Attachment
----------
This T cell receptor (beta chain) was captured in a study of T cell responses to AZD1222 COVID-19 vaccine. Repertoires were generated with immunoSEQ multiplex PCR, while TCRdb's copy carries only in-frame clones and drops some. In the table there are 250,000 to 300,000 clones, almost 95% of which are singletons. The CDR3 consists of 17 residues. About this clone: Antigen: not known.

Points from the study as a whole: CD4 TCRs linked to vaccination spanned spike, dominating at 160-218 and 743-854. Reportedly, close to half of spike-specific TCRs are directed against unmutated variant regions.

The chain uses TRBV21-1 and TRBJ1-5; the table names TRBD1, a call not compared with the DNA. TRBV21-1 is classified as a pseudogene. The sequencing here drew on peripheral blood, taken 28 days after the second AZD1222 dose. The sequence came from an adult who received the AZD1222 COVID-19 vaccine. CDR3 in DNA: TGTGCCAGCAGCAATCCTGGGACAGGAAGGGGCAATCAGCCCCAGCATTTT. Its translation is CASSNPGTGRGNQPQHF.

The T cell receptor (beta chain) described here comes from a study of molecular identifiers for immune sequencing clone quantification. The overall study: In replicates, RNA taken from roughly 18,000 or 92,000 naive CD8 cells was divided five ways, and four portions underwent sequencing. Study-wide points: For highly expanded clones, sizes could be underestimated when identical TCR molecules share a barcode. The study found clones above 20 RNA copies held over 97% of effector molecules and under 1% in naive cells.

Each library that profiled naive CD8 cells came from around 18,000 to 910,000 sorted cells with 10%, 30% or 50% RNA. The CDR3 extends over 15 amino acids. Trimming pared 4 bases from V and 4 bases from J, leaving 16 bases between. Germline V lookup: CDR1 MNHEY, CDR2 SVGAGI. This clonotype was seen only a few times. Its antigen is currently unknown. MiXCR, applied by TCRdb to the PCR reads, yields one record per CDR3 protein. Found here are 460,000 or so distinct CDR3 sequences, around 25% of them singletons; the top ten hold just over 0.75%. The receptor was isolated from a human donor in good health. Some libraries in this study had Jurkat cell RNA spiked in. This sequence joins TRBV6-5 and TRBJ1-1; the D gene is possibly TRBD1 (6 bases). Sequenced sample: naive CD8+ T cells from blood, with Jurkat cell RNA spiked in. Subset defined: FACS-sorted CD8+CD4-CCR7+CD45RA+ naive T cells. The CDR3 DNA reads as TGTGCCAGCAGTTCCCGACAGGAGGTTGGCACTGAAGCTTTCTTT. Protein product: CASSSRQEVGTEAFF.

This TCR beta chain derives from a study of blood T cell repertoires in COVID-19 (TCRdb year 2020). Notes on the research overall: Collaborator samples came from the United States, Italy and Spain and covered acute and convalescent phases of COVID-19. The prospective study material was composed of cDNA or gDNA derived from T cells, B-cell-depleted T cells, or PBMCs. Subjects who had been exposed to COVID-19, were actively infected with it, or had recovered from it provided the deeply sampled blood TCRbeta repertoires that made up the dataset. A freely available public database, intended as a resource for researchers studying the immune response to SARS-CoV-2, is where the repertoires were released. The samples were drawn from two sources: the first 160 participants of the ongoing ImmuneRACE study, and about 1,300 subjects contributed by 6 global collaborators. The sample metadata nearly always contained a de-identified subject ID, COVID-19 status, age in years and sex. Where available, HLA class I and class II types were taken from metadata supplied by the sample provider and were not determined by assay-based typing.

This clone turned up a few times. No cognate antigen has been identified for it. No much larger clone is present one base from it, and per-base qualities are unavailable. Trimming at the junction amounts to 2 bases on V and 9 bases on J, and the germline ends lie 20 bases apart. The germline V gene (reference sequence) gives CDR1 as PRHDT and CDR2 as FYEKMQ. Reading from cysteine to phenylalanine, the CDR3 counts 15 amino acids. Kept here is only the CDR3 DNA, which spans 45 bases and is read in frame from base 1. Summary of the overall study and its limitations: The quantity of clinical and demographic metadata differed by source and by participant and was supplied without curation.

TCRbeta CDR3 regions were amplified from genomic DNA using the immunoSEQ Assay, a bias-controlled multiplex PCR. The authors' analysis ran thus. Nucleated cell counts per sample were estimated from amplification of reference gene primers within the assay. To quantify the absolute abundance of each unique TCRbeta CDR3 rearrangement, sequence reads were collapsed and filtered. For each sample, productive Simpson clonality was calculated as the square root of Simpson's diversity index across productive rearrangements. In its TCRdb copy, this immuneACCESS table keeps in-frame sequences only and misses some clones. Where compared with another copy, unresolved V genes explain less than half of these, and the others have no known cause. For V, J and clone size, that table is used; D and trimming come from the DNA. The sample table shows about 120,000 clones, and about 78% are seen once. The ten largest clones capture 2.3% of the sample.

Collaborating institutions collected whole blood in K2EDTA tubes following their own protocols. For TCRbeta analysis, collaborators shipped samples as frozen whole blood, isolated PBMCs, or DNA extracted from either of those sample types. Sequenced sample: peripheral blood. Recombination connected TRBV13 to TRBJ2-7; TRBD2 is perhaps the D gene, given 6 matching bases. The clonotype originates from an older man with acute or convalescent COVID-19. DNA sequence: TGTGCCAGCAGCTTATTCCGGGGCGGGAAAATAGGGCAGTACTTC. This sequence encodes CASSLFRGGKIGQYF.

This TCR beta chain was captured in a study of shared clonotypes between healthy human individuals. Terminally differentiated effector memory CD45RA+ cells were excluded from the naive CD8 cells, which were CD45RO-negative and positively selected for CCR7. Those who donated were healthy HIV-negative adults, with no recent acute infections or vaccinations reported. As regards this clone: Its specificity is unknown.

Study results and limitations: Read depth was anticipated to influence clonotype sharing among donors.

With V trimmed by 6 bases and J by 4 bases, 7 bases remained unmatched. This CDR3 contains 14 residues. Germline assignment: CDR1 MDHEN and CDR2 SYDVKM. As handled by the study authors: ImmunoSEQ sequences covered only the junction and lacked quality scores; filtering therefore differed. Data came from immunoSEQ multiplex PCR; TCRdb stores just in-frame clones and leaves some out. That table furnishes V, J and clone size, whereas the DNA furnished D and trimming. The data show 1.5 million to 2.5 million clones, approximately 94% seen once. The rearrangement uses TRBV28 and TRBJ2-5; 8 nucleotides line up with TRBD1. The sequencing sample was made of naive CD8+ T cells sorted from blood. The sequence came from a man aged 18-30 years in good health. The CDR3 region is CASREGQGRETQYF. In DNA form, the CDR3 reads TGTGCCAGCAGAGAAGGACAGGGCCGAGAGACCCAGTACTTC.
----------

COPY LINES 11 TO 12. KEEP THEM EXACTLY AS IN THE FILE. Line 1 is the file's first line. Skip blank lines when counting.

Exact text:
Study results and limitations: Read depth was anticipated to influence clonotype sharing among donors.

With V trimmed by 6 bases and J by 4 bases, 7 bases remained unmatched. This CDR3 contains 14 residues. Germline assignment: CDR1 MDHEN and CDR2 SYDVKM. As handled by the study authors: ImmunoSEQ sequences covered only the junction and lacked quality scores; filtering therefore differed. Data came from immunoSEQ multiplex PCR; TCRdb stores just in-frame clones and leaves some out. That table furnishes V, J and clone size, whereas the DNA furnished D and trimming. The data show 1.5 million to 2.5 million clones, approximately 94% seen once. The rearrangement uses TRBV28 and TRBJ2-5; 8 nucleotides line up with TRBD1. The sequencing sample was made of naive CD8+ T cells sorted from blood. The sequence came from a man aged 18-30 years in good health. The CDR3 region is CASREGQGRETQYF. In DNA form, the CDR3 reads TGTGCCAGCAGAGAAGGACAGGGCCGAGAGACCCAGTACTTC.